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Nov 27, 2018 2:28 PMPublication: The Southampton Press

New Water Mains Bring Clean Drinking Water, And Financial Considerations

Nov 27, 2018 3:10 PM

The Suffolk County Water Authority has installed nearly 90 percent of the 45,000 feet of new water mains it has planned for southern Wainscott, part of a partnership with East Hampton Town to bring relief to neighborhoods with contaminated groundwater supplies.

Most of the remaining work to be done will be beneath private roadways, for which the authority is still working out easements, and a spokesman said the SCWA expects to be completely finished with the installations by the end of December.

So far, just 70 of the more than 520 homes that will be able to connect to the new mains have done so. Another 47 more are awaiting crews to complete the hook-ups. More than 200 other homeowners told the SCWA they planned to hook up to the mains but have yet to do so.

But homeowners have found that connecting to the mains leaves them with some financial figuring to do before they can tie into the new water supply, because of the high cost of government contracts.

After more than 100 wells in southern Wainscott were found to be contaminated with the chemicals PFOS and PFOA, East Hampton Town pledged to cover the cost of having the SCWA install new water mains to the region, and it received a $9.7 million grant from the state to fund the costs of the mains themselves.

But homeowners must run new connection lines from their homes to the mains. While the town cannot legally pay for those connections too, it has offered to put up the initial costs and amortize them into property taxes over 20 years.

In order to accomplish that, however, the connection work must be done by a contractor that meets all government employment, purchasing and insurance requirements, which drives up the costs. Private contractors, who do not have to prove that their wages and materials purchases meet a variety of fairness criteria, can charge far less.

“It can be three to five times more expensive, depending on the property,” Supervisor Peter Van Scoyoc said of hiring a government-approved contractor. “They have to meet all the government procurement requirements, including paying prevailing wage and insurance. That’s what drives up the cost of all government projects—whether it’s installing pipes or putting the roof on a building. It’s an eye-opener.”

Indeed, some residents have reported that the cost for connecting their house to the mains quoted to them by Asplundh, the contractor hired by the water authority, has been $10,000 or more, while a private plumber put the cost at a fraction of that.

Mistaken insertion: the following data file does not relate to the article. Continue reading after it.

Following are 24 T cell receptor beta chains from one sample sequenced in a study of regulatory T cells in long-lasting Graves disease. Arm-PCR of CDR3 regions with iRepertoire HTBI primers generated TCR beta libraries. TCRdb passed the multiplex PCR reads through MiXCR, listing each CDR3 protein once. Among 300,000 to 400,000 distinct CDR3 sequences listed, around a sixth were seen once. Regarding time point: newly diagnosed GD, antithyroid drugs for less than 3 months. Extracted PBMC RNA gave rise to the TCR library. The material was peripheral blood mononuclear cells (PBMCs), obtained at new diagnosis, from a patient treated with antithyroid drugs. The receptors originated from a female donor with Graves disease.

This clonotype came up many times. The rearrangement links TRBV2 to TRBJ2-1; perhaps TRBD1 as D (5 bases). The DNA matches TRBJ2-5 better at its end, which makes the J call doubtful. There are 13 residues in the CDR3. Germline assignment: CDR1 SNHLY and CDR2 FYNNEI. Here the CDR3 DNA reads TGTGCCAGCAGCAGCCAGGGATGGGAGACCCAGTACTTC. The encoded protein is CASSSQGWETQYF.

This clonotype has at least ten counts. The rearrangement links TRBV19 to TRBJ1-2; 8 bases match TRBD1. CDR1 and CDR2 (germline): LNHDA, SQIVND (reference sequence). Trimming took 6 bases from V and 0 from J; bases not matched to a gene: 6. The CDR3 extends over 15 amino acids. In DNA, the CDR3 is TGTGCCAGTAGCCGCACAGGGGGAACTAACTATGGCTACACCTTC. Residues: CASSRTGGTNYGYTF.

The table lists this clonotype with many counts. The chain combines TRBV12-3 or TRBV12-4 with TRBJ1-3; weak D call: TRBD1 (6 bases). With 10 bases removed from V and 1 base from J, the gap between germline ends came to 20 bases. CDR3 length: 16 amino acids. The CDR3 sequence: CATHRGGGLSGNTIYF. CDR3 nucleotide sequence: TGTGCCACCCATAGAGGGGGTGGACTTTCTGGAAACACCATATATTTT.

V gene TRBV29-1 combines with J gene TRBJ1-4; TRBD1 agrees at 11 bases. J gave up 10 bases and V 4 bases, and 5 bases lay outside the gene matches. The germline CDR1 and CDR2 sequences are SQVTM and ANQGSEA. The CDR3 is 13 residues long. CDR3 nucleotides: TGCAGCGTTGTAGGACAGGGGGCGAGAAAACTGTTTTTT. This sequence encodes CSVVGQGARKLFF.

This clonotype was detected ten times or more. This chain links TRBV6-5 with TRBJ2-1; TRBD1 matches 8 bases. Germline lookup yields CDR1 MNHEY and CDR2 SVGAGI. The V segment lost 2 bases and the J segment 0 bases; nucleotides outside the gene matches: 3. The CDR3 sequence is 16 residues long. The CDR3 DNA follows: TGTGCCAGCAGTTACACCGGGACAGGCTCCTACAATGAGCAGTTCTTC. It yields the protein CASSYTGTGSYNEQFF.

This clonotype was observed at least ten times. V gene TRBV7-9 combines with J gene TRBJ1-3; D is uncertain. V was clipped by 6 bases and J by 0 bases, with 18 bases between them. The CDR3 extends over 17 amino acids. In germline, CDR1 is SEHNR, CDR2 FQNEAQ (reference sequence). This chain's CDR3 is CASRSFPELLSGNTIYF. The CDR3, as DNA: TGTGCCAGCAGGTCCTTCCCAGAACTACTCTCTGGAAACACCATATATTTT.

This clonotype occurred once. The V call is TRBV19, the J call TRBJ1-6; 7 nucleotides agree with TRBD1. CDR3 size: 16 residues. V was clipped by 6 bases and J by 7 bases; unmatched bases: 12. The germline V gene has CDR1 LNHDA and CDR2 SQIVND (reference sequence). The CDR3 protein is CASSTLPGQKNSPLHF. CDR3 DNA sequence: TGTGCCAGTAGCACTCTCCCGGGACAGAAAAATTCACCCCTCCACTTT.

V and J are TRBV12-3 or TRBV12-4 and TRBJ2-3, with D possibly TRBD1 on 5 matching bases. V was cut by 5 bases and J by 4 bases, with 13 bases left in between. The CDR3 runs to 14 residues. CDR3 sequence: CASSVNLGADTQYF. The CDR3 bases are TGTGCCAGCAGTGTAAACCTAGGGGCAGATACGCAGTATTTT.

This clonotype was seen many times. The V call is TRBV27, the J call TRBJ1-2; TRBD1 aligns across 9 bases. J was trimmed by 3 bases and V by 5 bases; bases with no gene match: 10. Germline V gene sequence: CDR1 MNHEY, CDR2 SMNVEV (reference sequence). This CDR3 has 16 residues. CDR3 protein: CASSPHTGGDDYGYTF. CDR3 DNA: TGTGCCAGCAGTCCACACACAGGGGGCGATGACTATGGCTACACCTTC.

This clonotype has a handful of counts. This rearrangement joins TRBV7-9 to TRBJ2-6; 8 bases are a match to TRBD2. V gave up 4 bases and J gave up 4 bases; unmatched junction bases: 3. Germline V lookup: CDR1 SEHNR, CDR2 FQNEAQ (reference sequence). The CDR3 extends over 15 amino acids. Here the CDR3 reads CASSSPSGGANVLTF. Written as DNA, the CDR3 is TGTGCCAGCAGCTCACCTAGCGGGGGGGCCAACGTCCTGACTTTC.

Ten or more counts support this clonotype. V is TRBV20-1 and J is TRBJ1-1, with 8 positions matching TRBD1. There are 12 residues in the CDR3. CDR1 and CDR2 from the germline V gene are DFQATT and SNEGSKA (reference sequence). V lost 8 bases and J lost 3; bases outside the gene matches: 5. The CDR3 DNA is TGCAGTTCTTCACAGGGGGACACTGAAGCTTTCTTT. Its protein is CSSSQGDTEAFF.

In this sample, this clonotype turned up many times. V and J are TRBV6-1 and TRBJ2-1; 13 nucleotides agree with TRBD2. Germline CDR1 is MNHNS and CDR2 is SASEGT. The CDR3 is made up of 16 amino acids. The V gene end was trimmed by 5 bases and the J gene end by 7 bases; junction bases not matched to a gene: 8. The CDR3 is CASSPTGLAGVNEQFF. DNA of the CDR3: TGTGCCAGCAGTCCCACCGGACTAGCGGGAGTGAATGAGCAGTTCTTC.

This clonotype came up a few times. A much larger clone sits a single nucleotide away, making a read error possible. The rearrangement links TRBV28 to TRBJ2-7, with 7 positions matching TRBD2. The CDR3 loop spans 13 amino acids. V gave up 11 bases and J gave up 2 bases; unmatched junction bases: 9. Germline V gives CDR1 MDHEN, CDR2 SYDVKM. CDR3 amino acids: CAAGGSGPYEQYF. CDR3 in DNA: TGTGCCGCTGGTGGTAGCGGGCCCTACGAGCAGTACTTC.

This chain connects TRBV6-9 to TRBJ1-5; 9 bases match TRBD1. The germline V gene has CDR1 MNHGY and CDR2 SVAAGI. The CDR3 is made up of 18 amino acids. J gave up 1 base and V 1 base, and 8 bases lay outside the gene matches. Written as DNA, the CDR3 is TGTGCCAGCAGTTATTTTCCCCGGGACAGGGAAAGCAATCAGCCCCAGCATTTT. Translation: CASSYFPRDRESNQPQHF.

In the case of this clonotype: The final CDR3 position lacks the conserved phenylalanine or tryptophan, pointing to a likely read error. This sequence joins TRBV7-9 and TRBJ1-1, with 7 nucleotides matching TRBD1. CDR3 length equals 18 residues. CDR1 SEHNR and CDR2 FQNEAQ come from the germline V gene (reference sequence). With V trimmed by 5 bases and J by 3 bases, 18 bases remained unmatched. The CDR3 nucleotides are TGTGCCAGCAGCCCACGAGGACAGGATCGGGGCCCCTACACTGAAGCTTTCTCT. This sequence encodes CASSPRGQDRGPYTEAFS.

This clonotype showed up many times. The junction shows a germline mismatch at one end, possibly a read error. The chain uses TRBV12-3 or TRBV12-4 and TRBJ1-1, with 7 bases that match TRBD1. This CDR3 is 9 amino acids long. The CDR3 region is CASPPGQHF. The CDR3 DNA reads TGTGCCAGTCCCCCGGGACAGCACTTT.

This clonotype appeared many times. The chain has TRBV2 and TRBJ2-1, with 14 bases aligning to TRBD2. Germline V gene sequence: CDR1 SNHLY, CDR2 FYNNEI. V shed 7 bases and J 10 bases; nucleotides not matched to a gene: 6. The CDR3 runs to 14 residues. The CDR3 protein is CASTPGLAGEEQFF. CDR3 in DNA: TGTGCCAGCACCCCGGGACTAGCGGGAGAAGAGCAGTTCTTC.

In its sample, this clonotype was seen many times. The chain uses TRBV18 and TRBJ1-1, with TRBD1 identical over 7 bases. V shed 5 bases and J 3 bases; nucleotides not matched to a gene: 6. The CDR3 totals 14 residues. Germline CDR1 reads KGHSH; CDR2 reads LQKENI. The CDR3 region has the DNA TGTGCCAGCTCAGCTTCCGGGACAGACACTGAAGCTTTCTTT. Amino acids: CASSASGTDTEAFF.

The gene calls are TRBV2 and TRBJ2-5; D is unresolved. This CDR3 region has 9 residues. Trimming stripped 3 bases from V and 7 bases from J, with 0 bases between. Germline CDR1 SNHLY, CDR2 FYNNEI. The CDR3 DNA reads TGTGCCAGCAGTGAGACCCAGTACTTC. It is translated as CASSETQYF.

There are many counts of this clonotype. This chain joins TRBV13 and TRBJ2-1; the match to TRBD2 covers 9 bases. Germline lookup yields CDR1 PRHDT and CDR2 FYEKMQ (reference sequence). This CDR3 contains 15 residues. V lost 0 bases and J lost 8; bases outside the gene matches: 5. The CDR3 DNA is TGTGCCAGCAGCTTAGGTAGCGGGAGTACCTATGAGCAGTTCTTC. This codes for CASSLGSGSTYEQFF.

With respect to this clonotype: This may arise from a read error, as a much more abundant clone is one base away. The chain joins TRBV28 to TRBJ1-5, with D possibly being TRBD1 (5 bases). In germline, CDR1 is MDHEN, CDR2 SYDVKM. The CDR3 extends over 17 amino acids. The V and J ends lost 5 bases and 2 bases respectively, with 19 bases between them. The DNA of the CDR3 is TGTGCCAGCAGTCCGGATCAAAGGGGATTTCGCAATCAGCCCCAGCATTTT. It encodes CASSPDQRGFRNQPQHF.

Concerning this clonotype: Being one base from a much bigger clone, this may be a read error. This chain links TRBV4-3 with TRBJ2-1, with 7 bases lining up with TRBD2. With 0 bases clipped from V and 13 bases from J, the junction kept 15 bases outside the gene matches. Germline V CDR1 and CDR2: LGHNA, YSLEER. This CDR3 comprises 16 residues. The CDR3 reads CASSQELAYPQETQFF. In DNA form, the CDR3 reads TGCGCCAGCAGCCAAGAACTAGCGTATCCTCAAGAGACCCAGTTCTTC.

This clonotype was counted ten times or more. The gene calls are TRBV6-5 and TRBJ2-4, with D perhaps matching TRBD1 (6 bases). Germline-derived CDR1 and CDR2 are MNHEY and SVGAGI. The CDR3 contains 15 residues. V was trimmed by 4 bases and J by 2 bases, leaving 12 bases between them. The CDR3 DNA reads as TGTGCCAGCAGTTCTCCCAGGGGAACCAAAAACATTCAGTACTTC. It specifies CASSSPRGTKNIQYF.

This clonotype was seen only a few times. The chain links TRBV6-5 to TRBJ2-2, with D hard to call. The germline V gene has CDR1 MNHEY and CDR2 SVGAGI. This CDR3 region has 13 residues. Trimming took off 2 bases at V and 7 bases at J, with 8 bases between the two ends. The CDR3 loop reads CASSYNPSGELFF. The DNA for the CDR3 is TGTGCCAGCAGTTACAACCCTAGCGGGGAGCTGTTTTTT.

“The SCWA asked $12,000 to put in a line from the curb to my house—two different plumbers gave me estimates at $2,500 for the same work,” recalled Wainscott resident Steven Gaines. “Now, SCWA has subcontracted with the company from Texas to put in the water meters at $6,000 for a meter. Where is the average citizen supposed to find $18,000 for clean water?”

The difference is that, by hiring a private contractor, homeowners must absorb the full installation cost themselves. If they agree to pay the higher price, however, the town will front the costs and spread the burden out over 20 years.

“We have advised people to weigh their options, and the water authority has done the same,” Mr. Van Scoyoc said. “If someone is planning on selling their home in a few years, they might be wise to amortize it. But if you’re going to be living there for 20 years, it’s probably worth it to pay for it themselves now.”

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After reading this article, I think HB residents (myself included) may want to re-think our support for SCWA to take over our water supply system.
By HamptonDad (236), Hampton Bays on Nov 28, 18 5:16 PM
1 member liked this comment
I support SCWA after the meeting today set up by the Southampton Town Board.

HBWD is an embarrassment and is more concerned about their jobs than the quality of water provided to the community. HBWD (Robert King) did not have a statement or even a single word of information or explanation to the community tonight.

HBWD has not taken any responsibility nor the SHTB for the lack of exchange of key information between each of them to keep the quality of water safe.
By Hamptonsway (107), Southampton on Nov 29, 18 12:04 AM